So, we're trying to keep on with life as normal as possible. My kids are yet again smack dab in the middle of a very serious health situation. I hate that they have to experience this again! With my parents living a mile away, my kids get to spend alot of time with them. When we told the kids about grandma, my daughter fell into a puddle of tears and was very scared. My son told her everything would be fine, just like it was for me. I can tell he's got some fears, though, behind that strong facade. I'm still trying to get him to voice them.

If you've found yourself at the end of this post, I have just one thought to leave you with. Life can be short. Very short. With each and every day you get, remember to JUST LIVE!


  1. Thanks for your candor.. I just went throught the stage 4 diagnosis with my dad - his stats not so good and he was gone in 8 mos. I am devastated and there are many what ifs about the treatment and route he took and I SO CAN identify with the "not wanting to make a stink" comment. The only thing that comforts me is that there were never any "what ifs" about the man.. just the cancer.. I will keep you and your family in my thoughts and you KEEP POSTING! and LIVE!

    1. GraceAnn, thank YOU for commenting! I'm sorry to hear about your dad. Cancer sucks, no 2 ways about that. I will keep you and your family in my thoughts as well.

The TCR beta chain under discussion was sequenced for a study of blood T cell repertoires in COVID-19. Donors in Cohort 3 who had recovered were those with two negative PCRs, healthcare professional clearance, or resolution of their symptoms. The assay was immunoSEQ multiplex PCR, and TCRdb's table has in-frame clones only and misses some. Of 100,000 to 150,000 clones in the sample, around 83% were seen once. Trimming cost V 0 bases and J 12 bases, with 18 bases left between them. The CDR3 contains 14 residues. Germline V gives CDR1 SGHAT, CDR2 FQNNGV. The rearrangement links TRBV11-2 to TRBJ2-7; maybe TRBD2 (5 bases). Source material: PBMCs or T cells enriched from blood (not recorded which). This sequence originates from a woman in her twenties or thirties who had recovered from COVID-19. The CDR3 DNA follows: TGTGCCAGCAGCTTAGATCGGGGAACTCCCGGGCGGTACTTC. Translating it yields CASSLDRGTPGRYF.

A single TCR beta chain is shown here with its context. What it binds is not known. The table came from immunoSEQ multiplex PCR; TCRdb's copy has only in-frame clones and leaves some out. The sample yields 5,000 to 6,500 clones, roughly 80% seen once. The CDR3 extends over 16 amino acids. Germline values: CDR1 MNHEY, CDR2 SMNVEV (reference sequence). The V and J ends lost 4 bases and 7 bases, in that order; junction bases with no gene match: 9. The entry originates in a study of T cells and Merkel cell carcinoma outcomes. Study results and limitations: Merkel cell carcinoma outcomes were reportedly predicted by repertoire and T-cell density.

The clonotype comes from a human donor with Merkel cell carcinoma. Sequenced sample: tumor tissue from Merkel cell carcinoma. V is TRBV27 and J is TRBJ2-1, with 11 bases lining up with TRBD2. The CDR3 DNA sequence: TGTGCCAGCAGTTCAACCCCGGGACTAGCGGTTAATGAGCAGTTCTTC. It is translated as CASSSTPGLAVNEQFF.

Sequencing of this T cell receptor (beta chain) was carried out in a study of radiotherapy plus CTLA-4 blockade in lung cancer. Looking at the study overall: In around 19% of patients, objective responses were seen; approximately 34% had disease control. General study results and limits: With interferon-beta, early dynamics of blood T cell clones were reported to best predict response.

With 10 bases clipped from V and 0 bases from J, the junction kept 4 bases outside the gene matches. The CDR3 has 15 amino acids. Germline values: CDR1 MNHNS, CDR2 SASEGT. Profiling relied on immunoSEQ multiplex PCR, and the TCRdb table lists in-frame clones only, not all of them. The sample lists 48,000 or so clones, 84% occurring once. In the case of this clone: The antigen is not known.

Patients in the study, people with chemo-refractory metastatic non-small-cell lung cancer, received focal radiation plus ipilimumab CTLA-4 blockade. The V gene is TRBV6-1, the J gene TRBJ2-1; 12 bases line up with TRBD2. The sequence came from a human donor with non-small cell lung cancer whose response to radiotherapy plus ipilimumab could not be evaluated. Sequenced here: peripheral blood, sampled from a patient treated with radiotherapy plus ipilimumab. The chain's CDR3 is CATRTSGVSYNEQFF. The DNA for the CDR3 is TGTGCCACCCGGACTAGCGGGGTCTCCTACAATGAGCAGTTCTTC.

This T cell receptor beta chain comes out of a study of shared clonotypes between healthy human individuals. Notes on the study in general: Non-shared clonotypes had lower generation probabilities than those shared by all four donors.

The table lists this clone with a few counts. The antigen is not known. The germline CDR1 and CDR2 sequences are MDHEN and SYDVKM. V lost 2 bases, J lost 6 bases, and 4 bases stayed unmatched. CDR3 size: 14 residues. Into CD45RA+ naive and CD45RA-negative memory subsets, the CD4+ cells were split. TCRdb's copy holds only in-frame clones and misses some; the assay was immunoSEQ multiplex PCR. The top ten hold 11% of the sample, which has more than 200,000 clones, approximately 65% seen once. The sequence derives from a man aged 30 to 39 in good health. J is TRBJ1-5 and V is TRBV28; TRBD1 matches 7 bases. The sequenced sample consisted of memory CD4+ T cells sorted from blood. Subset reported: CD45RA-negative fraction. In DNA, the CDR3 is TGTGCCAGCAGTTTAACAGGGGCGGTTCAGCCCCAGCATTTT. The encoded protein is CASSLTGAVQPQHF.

2. Thanks for sharing, Jennifer. My dad died from colon cancer when I was 13 after he'd gone through a year of hell. I can still remember him breaking the news to us 3 kids over dinner one night. I knew he was minimizing the issue, I could tell it in his voice. I could tell he wasn't lying on purpose (?), but I knew he was lying. Maybe that's what has formed my approach to just putting things out there / being blunt, I'm certain it has something to do with it.

    Life sometimes forces us to get rid of the clutter. I guess we go through life 99% of the time with clutter surrounding us in all aspects, including how we communicate. Speaking as that same 13 year old, I think there are times when serious conversations have to occur followed up with good parental guidance. We all react differently, that's not the point. The point is when we try to "protect" others from the truth, we don't do them a just service.

    I'm not suggesting you did that. I think I've never had the motivation to express how my 13 year old self is still dealing with that one night.

    You're a powerful woman & I appreciate your posts.

    1. Scott, I'm so sorry to hear that you had to experience that at such a young age. I cannot imagine losing a parent. Ever, really. And I totally agree with you that sometimes candid conversations followed by good parenting advice is the best approach. I haven't made light of mom's situation to the kids, and they can see that she's ill, but finding the right moment to bring up the fact that she might not have the same outcome as I did is not easy.

      Thank you for commenting, and thank you for being such a positive, beautiful person. You never fail to make me smile. :-)